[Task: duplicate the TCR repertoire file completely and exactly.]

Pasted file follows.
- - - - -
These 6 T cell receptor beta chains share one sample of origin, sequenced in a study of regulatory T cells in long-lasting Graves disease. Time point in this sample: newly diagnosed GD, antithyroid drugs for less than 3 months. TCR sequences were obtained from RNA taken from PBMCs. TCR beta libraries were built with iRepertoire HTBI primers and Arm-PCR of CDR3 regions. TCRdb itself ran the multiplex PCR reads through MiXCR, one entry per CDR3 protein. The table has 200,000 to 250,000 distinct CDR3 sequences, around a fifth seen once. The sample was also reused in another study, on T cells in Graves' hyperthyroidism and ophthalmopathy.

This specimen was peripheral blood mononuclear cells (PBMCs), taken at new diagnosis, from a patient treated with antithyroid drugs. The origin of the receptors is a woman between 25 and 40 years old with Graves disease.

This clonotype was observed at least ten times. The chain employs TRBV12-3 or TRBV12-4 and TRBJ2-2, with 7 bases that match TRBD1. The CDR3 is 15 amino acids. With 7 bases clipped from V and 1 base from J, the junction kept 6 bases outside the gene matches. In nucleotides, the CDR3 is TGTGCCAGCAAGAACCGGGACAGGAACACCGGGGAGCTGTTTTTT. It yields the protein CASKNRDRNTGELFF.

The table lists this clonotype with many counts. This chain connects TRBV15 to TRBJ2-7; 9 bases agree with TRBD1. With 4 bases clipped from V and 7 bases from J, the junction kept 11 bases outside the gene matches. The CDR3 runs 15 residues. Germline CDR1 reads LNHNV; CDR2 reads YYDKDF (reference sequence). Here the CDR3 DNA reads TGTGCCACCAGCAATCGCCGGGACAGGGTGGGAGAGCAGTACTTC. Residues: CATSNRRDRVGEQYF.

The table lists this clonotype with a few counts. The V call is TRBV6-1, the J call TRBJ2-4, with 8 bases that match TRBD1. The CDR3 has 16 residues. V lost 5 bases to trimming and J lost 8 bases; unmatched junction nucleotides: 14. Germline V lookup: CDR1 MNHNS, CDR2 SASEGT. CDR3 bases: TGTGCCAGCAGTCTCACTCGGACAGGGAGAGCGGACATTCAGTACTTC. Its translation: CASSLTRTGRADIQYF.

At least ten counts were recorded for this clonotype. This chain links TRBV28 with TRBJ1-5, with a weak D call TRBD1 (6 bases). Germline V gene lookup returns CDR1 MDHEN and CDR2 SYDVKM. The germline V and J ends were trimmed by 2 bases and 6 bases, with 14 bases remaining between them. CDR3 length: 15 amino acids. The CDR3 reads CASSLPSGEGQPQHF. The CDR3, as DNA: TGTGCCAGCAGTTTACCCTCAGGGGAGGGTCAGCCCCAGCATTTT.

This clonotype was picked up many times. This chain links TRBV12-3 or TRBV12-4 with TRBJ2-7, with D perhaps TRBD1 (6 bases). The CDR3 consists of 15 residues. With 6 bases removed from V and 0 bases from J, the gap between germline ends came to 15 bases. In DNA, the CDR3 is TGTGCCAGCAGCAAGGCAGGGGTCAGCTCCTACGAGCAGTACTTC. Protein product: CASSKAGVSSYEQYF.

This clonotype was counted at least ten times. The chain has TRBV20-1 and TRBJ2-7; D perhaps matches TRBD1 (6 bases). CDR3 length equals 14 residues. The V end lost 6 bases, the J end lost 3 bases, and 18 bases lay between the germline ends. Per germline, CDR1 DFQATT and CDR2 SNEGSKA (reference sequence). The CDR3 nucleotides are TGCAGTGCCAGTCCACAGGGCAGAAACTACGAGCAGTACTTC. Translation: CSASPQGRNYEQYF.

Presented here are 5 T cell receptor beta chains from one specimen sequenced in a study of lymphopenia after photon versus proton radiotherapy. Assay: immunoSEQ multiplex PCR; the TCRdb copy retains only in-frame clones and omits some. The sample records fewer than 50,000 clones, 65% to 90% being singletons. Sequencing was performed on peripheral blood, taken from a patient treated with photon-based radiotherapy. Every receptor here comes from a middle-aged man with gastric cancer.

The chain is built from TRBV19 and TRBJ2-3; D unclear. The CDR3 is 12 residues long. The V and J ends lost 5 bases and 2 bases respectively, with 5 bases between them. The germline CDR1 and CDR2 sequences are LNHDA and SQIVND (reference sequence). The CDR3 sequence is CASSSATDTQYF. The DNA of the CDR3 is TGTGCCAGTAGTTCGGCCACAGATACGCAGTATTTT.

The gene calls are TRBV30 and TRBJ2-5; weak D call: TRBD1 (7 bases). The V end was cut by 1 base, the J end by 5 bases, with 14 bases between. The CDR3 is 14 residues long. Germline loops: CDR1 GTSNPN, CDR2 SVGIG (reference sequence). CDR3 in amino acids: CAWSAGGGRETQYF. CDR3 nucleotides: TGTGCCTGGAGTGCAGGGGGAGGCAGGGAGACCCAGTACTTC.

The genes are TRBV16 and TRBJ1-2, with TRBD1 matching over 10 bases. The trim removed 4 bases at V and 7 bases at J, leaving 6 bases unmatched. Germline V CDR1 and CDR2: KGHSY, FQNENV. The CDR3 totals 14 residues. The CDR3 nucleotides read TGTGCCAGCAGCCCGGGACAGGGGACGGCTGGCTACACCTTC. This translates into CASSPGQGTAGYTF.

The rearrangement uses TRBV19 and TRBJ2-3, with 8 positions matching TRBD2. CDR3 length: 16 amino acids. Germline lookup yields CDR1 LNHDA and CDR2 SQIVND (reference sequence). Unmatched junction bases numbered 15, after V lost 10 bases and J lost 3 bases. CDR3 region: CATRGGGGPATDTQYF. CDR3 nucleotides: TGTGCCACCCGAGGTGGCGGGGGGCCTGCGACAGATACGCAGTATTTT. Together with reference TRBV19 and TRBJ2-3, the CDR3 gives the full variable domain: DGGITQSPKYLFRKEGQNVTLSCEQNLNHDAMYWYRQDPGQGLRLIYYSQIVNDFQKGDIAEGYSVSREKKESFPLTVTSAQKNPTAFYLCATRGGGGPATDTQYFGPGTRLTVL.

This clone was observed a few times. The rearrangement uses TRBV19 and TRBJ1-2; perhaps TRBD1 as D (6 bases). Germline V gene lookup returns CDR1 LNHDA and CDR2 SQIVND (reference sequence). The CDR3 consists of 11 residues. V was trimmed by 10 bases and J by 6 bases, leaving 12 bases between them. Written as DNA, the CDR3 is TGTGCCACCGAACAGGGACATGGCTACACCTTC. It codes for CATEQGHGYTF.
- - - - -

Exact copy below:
These 6 T cell receptor beta chains share one sample of origin, sequenced in a study of regulatory T cells in long-lasting Graves disease. Time point in this sample: newly diagnosed GD, antithyroid drugs for less than 3 months. TCR sequences were obtained from RNA taken from PBMCs. TCR beta libraries were built with iRepertoire HTBI primers and Arm-PCR of CDR3 regions. TCRdb itself ran the multiplex PCR reads through MiXCR, one entry per CDR3 protein. The table has 200,000 to 250,000 distinct CDR3 sequences, around a fifth seen once. The sample was also reused in another study, on T cells in Graves' hyperthyroidism and ophthalmopathy.

This specimen was peripheral blood mononuclear cells (PBMCs), taken at new diagnosis, from a patient treated with antithyroid drugs. The origin of the receptors is a woman between 25 and 40 years old with Graves disease.

This clonotype was observed at least ten times. The chain employs TRBV12-3 or TRBV12-4 and TRBJ2-2, with 7 bases that match TRBD1. The CDR3 is 15 amino acids. With 7 bases clipped from V and 1 base from J, the junction kept 6 bases outside the gene matches. In nucleotides, the CDR3 is TGTGCCAGCAAGAACCGGGACAGGAACACCGGGGAGCTGTTTTTT. It yields the protein CASKNRDRNTGELFF.

The table lists this clonotype with many counts. This chain connects TRBV15 to TRBJ2-7; 9 bases agree with TRBD1. With 4 bases clipped from V and 7 bases from J, the junction kept 11 bases outside the gene matches. The CDR3 runs 15 residues. Germline CDR1 reads LNHNV; CDR2 reads YYDKDF (reference sequence). Here the CDR3 DNA reads TGTGCCACCAGCAATCGCCGGGACAGGGTGGGAGAGCAGTACTTC. Residues: CATSNRRDRVGEQYF.

The table lists this clonotype with a few counts. The V call is TRBV6-1, the J call TRBJ2-4, with 8 bases that match TRBD1. The CDR3 has 16 residues. V lost 5 bases to trimming and J lost 8 bases; unmatched junction nucleotides: 14. Germline V lookup: CDR1 MNHNS, CDR2 SASEGT. CDR3 bases: TGTGCCAGCAGTCTCACTCGGACAGGGAGAGCGGACATTCAGTACTTC. Its translation: CASSLTRTGRADIQYF.

At least ten counts were recorded for this clonotype. This chain links TRBV28 with TRBJ1-5, with a weak D call TRBD1 (6 bases). Germline V gene lookup returns CDR1 MDHEN and CDR2 SYDVKM. The germline V and J ends were trimmed by 2 bases and 6 bases, with 14 bases remaining between them. CDR3 length: 15 amino acids. The CDR3 reads CASSLPSGEGQPQHF. The CDR3, as DNA: TGTGCCAGCAGTTTACCCTCAGGGGAGGGTCAGCCCCAGCATTTT.

This clonotype was picked up many times. This chain links TRBV12-3 or TRBV12-4 with TRBJ2-7, with D perhaps TRBD1 (6 bases). The CDR3 consists of 15 residues. With 6 bases removed from V and 0 bases from J, the gap between germline ends came to 15 bases. In DNA, the CDR3 is TGTGCCAGCAGCAAGGCAGGGGTCAGCTCCTACGAGCAGTACTTC. Protein product: CASSKAGVSSYEQYF.

This clonotype was counted at least ten times. The chain has TRBV20-1 and TRBJ2-7; D perhaps matches TRBD1 (6 bases). CDR3 length equals 14 residues. The V end lost 6 bases, the J end lost 3 bases, and 18 bases lay between the germline ends. Per germline, CDR1 DFQATT and CDR2 SNEGSKA (reference sequence). The CDR3 nucleotides are TGCAGTGCCAGTCCACAGGGCAGAAACTACGAGCAGTACTTC. Translation: CSASPQGRNYEQYF.

Presented here are 5 T cell receptor beta chains from one specimen sequenced in a study of lymphopenia after photon versus proton radiotherapy. Assay: immunoSEQ multiplex PCR; the TCRdb copy retains only in-frame clones and omits some. The sample records fewer than 50,000 clones, 65% to 90% being singletons. Sequencing was performed on peripheral blood, taken from a patient treated with photon-based radiotherapy. Every receptor here comes from a middle-aged man with gastric cancer.

The chain is built from TRBV19 and TRBJ2-3; D unclear. The CDR3 is 12 residues long. The V and J ends lost 5 bases and 2 bases respectively, with 5 bases between them. The germline CDR1 and CDR2 sequences are LNHDA and SQIVND (reference sequence). The CDR3 sequence is CASSSATDTQYF. The DNA of the CDR3 is TGTGCCAGTAGTTCGGCCACAGATACGCAGTATTTT.

The gene calls are TRBV30 and TRBJ2-5; weak D call: TRBD1 (7 bases). The V end was cut by 1 base, the J end by 5 bases, with 14 bases between. The CDR3 is 14 residues long. Germline loops: CDR1 GTSNPN, CDR2 SVGIG (reference sequence). CDR3 in amino acids: CAWSAGGGRETQYF. CDR3 nucleotides: TGTGCCTGGAGTGCAGGGGGAGGCAGGGAGACCCAGTACTTC.

The genes are TRBV16 and TRBJ1-2, with TRBD1 matching over 10 bases. The trim removed 4 bases at V and 7 bases at J, leaving 6 bases unmatched. Germline V CDR1 and CDR2: KGHSY, FQNENV. The CDR3 totals 14 residues. The CDR3 nucleotides read TGTGCCAGCAGCCCGGGACAGGGGACGGCTGGCTACACCTTC. This translates into CASSPGQGTAGYTF.

The rearrangement uses TRBV19 and TRBJ2-3, with 8 positions matching TRBD2. CDR3 length: 16 amino acids. Germline lookup yields CDR1 LNHDA and CDR2 SQIVND (reference sequence). Unmatched junction bases numbered 15, after V lost 10 bases and J lost 3 bases. CDR3 region: CATRGGGGPATDTQYF. CDR3 nucleotides: TGTGCCACCCGAGGTGGCGGGGGGCCTGCGACAGATACGCAGTATTTT. Together with reference TRBV19 and TRBJ2-3, the CDR3 gives the full variable domain: DGGITQSPKYLFRKEGQNVTLSCEQNLNHDAMYWYRQDPGQGLRLIYYSQIVNDFQKGDIAEGYSVSREKKESFPLTVTSAQKNPTAFYLCATRGGGGPATDTQYFGPGTRLTVL.

This clone was observed a few times. The rearrangement uses TRBV19 and TRBJ1-2; perhaps TRBD1 as D (6 bases). Germline V gene lookup returns CDR1 LNHDA and CDR2 SQIVND (reference sequence). The CDR3 consists of 11 residues. V was trimmed by 10 bases and J by 6 bases, leaving 12 bases between them. Written as DNA, the CDR3 is TGTGCCACCGAACAGGGACATGGCTACACCTTC. It codes for CATEQGHGYTF.